The God Abraxas is mentioned repeatedly through the story, a figure meant to embody both the darkness and the light, that must break through the shell of the world that’s presented as wholesome, in accordance with the Christian God. By doing so the whole reality of darkness and light and their interplay can be revealed.

    Episode 2: For Whom the Rose Smiles

    The title of this episode is a reference to Ernest Hemingway's 1940 novel For Whom the Bell Tolls. This reference is made in the Japanese title as well as the English one. The book is, basically, about destroying a bridge. This seems pretty apt given that Utena, by choosing to win this duel, has cast aside any hope of escaping the game.

    Episode 2: For Whom the Rose Smiles

    The book Wakaba is reading and comments on at the beginning of the episode is called Magnolia Waltz, and some of the letters of Chiho Saito's name are visible. Magnolia Waltz is a three part 1994 spinoff of another manga Saito wrote, called Waltz in a White Dress in 1990.

    Episode 7: Juri's Unfulfillment

    Juri and Utena meet while wandering the grounds of Ohtori at night. In the scene they discuss Utena's prince, and the scene builds up to Juri attacking Utena and challenging her to duel. The statuary in the scene changes from shot to shot, though it's implied by the statue pedestals and the backed shot to be the same statue. This is done again, with some of the same statues, in the same place, in episode 31, Her Tragedy.

    This sets the stage and is exactly the same shot used in episode 31, Her Tragedy. There are a few visible statues, with the prominent one an abstract figure no one's identified.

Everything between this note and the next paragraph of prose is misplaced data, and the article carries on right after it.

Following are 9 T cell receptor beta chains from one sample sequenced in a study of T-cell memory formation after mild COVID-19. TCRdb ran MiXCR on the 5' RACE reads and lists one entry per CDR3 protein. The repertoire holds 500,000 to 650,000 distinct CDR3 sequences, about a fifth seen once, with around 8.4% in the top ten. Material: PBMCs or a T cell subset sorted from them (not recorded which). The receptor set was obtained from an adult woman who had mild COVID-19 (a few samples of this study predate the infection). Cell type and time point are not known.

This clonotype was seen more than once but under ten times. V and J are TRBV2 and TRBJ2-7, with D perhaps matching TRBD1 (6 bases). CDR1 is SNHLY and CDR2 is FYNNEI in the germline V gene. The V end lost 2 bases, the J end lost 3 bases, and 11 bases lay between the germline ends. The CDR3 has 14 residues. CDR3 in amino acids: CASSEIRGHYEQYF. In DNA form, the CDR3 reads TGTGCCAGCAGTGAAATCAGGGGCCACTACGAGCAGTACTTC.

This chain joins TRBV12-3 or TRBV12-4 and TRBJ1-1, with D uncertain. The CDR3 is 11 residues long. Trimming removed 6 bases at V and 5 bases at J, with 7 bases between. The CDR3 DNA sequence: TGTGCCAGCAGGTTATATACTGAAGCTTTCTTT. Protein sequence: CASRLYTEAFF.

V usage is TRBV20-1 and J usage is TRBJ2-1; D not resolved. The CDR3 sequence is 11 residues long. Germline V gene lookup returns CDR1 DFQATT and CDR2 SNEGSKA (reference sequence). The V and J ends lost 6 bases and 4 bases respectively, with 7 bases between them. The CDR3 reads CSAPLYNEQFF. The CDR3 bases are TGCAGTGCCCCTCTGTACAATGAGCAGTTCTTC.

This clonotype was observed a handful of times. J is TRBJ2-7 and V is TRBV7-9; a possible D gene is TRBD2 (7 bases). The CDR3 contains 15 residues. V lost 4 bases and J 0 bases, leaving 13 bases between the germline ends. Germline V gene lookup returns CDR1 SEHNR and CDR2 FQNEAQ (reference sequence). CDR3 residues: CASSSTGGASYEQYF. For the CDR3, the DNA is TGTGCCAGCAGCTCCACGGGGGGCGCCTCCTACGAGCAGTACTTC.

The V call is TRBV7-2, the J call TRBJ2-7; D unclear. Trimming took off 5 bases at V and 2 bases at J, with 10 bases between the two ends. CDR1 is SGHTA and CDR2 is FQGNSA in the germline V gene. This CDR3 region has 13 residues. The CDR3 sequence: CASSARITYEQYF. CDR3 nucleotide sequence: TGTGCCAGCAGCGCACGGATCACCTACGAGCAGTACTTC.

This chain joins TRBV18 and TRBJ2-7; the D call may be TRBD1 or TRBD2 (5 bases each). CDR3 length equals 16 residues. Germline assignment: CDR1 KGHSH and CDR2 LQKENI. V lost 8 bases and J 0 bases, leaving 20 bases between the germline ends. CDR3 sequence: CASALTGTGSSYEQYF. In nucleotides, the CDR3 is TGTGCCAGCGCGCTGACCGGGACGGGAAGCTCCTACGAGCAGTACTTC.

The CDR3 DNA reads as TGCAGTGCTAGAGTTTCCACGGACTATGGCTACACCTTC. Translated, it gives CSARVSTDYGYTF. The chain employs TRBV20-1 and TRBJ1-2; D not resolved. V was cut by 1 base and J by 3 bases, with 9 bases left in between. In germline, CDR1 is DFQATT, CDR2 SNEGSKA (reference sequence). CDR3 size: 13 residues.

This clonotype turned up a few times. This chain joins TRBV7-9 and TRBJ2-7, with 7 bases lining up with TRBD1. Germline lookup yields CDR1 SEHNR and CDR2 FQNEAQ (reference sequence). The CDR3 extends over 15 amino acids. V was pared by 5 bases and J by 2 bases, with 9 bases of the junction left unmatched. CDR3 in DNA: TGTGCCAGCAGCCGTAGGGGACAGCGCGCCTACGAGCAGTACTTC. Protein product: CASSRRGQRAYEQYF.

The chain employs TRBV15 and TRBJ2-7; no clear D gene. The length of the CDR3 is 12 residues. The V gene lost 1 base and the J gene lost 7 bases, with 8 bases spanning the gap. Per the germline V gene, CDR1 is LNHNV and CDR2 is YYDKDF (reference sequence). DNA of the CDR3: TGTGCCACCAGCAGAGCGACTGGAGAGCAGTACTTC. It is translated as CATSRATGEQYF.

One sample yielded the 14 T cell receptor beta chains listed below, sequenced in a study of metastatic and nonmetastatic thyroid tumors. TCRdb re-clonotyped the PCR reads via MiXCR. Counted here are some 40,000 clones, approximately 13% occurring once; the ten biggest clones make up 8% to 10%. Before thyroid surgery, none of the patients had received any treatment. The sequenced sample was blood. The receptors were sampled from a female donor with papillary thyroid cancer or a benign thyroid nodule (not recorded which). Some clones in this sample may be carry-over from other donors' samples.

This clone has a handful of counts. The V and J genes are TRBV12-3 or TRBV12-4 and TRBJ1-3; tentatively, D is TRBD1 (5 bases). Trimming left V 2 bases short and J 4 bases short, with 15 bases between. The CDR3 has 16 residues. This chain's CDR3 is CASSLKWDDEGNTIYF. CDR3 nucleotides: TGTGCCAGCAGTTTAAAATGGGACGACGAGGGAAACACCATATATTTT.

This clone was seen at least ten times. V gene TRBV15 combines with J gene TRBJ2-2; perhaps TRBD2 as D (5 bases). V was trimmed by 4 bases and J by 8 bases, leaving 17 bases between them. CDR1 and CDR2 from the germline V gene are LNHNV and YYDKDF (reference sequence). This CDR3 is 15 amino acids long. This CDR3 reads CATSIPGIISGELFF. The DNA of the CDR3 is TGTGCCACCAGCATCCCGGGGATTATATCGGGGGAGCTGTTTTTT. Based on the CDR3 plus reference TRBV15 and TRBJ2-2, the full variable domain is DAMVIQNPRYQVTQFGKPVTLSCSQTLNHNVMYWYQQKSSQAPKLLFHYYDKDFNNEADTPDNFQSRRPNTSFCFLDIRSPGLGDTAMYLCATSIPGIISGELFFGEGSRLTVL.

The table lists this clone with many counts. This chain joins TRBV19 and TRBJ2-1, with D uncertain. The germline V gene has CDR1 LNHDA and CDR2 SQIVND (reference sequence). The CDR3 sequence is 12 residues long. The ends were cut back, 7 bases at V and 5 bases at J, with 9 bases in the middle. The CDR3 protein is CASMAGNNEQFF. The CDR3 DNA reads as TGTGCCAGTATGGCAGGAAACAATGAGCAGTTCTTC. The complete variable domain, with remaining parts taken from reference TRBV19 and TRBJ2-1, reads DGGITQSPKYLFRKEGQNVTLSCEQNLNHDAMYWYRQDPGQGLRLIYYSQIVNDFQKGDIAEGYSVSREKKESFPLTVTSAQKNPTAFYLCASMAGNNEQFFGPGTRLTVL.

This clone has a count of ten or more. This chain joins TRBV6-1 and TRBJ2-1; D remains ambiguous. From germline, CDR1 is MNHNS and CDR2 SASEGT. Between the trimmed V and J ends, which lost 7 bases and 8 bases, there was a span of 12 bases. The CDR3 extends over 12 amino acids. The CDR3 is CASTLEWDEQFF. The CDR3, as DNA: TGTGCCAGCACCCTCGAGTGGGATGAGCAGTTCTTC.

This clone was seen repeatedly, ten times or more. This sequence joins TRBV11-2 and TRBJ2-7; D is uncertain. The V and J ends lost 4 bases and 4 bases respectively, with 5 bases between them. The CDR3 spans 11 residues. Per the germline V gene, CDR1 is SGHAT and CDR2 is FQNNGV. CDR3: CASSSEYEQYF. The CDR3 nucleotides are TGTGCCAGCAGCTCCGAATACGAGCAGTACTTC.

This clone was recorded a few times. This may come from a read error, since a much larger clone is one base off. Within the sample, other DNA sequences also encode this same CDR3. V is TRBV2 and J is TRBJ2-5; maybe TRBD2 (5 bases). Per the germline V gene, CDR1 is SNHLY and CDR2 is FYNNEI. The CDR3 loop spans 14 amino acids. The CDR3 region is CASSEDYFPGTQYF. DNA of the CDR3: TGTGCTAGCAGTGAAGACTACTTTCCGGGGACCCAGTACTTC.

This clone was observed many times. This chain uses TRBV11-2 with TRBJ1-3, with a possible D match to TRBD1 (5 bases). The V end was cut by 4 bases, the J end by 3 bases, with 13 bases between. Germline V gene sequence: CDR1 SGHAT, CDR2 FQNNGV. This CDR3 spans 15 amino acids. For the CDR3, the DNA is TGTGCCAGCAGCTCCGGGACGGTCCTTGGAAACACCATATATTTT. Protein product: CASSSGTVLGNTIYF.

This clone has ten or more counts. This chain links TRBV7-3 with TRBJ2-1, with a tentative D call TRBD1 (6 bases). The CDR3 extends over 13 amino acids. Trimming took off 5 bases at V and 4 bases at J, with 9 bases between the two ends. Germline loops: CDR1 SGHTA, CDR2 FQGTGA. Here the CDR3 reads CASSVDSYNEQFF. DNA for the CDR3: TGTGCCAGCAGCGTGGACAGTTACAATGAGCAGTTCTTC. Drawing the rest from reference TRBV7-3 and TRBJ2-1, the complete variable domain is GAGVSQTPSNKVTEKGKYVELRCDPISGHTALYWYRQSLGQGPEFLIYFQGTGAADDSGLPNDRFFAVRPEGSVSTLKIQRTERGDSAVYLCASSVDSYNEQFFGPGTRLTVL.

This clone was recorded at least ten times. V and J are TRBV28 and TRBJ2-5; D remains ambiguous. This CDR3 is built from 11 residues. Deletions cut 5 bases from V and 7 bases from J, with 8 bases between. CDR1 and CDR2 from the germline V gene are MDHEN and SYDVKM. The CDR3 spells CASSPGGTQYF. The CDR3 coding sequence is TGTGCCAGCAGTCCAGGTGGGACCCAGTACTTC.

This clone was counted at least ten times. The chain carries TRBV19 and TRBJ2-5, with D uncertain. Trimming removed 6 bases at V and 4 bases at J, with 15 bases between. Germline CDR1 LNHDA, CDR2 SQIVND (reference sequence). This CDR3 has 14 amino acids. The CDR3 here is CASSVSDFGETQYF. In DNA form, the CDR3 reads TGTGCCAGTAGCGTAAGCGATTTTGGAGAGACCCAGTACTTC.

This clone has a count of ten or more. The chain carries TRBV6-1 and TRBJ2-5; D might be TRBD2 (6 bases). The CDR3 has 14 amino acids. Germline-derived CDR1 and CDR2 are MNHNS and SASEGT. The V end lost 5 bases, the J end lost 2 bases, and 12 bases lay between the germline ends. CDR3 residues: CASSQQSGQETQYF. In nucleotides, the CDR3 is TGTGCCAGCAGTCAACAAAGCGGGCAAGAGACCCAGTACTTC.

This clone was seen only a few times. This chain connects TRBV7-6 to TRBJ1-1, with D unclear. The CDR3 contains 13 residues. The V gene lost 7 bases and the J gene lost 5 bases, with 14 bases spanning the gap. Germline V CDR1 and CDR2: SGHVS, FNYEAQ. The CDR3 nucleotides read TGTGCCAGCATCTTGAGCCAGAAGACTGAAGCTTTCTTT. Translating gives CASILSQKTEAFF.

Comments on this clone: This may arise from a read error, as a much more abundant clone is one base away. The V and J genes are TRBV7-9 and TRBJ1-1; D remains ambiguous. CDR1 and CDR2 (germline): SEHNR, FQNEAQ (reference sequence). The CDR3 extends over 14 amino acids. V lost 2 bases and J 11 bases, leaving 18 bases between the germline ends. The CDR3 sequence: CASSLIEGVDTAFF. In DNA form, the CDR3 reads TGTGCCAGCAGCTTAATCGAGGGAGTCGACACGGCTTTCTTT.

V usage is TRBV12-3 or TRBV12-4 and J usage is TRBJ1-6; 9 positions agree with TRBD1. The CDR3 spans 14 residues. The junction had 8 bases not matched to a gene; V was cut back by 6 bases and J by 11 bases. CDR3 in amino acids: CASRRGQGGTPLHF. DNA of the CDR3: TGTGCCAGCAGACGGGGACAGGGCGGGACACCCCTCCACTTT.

(Anyone know what this is?)
    This statue does not appear later.
    (Anyone know what this is?)
    A non-specific female figure in the classic Greek style.
    This statue appears again in episode 31, Her Tragedy.
    (Anyone know which one this is?)
    This statue also appears later in Her Tragedy, episode 31.
    (Anyone know which one this is?)
    When Juri attacks Utena, the foreground is taken over with a lion with his paw on a small ball. This is a very common statue, and may be not a specific one.

    Episode 10: Nanami's Precious One

    A-ko:  Look, look, I've found a kitten. 
    A-ko:  I wonder what I should name it. 
    B-ko:  How about "Jewel?" 
    A-ko:  That's too ordinary. Aren't there any more unusual names? 
    B-ko:  "Unusual Jewel" 
    A-ko:  Umm, no, not quite. Isn't there a name which is more tasteful? 
    B-ko:  "Tasteful Unusual Jewel" 
    A-ko:  No, that's not it... 
    A-ko:  Isn't there some name that's cute-sounding, dignified, and easy to remember? 
    B-ko:  "Cute-sounding Dignified Easy to Remember Tasteful Unusual Jewel" 
    A-ko:  Oh, all right, already! 
    A-ko:  If "Jewel" is really that good, than "Jewel" it is. 
    B-ko:  Come here, Juliano. 

    The name Juliano is likely a reference to Aishite Knight, a shoujo manga and anime from the 1980s. Among the main characters is a fat tabby cat named Juliano, who is used as comic relief. B-ko ultimately names their cat Juliano once it's shown to have grown to a large, fat cat.